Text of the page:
Do OSCAR winners live longer than less successful peers? A reanalysis of the evidence

Ann Intern Med. 2006 Sep 5;145(5):361-3; discussion 392. doi: 10.7326/0003-4819-145-5-200609050-00009.


In an article published in Annals of Internal Medicine in 2001, Redelmeier and Singh reported that Academy Award-winning actors and actresses lived almost 4 years longer than their less successful peers. However, the statistical method used to derive this statistically significant difference gave winners an unfair advantage because it credited an Oscar winner's years of life before winning toward survival subsequent to winning. When the authors of the current article reanalyzed the data using methods that avoided this "immortal time" bias, the survival advantage was closer to 1 year and was not statistically significant. The type of bias in Redelmeier and Singh's study is not limited to longevity comparisons of persons who reach different ranks within their profession; it can, and often does, occur in nonexperimental studies of life- or time-extending benefits of medical interventions. The current authors suggest ways in which researchers and readers may avoid and recognize this bias.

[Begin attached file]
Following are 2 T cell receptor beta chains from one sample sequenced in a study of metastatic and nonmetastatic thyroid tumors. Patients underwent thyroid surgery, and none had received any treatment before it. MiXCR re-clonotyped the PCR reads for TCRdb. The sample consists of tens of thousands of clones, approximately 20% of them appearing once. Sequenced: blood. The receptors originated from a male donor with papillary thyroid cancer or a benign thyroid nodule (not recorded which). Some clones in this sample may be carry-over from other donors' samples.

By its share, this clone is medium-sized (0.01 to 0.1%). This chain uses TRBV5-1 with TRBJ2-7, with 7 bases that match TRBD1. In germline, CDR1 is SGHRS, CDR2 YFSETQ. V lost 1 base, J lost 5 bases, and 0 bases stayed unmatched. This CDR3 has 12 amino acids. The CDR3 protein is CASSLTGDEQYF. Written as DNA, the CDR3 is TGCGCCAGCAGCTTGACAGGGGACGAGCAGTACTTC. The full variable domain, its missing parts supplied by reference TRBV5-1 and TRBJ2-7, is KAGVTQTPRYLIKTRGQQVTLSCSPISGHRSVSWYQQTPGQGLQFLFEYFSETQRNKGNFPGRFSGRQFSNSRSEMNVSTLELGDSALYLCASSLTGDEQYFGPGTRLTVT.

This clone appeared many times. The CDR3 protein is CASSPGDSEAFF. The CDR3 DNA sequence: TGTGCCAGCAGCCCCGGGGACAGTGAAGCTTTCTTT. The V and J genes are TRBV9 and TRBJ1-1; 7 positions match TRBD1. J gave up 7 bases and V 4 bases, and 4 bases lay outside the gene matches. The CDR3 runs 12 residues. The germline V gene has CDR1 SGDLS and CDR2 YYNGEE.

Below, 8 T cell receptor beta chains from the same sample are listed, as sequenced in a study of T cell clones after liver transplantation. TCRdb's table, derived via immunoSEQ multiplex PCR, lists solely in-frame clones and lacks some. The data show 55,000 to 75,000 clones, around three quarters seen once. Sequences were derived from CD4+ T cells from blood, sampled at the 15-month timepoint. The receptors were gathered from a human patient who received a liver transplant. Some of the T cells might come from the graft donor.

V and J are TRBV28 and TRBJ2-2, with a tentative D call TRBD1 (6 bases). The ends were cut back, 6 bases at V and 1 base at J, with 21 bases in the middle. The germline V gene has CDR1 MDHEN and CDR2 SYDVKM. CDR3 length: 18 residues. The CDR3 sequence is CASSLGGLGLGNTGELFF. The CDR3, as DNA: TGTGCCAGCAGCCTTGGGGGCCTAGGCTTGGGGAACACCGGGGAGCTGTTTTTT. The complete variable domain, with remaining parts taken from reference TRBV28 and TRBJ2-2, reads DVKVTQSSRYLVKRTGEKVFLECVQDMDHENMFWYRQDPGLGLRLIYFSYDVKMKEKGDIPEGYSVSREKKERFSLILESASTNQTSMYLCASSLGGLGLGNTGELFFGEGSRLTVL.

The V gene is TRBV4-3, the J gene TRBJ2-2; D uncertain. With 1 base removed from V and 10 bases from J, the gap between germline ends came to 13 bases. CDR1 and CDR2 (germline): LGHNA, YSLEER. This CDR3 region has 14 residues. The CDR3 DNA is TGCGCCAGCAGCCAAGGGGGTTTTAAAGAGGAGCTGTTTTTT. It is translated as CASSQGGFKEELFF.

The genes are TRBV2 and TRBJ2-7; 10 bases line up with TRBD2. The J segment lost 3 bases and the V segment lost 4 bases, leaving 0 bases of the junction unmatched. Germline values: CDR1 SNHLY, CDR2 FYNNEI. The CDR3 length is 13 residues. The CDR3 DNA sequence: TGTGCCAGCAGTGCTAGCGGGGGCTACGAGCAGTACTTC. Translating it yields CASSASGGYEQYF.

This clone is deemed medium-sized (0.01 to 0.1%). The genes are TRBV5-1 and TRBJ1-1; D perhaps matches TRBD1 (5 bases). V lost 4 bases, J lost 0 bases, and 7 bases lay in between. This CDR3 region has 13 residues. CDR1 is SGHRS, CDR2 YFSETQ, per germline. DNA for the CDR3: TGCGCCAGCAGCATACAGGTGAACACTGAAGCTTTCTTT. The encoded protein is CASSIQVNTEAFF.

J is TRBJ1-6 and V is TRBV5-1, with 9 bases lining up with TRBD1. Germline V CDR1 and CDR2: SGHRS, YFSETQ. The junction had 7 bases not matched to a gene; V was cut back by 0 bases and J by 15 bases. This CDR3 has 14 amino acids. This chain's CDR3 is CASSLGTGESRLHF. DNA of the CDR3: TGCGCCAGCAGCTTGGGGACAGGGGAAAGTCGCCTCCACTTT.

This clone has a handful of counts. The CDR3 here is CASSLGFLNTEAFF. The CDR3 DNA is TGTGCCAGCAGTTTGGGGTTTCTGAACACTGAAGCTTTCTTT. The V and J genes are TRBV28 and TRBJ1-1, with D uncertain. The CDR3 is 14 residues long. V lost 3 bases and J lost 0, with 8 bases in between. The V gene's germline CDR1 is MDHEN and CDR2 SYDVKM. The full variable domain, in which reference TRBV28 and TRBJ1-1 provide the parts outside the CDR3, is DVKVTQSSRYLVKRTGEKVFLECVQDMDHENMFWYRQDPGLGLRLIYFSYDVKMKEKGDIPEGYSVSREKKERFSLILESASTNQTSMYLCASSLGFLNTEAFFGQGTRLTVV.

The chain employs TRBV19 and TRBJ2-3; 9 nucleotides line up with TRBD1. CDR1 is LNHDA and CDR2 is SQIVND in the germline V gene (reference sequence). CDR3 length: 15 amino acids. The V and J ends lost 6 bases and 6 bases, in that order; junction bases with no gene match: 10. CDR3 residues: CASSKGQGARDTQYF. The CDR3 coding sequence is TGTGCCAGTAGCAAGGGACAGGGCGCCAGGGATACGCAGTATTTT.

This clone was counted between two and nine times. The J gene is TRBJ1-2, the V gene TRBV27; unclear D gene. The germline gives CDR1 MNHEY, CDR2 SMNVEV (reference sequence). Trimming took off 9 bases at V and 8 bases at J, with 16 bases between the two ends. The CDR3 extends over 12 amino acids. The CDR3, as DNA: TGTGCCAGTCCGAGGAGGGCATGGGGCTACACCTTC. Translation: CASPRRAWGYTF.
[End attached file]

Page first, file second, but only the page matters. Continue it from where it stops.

Publication types

  • Comment

MeSH terms

  • Achievement
  • Awards and Prizes*
  • Data Interpretation, Statistical*
  • Famous Persons*
  • Life Expectancy*
  • Longevity*
  • Motion Pictures*
  • Social Class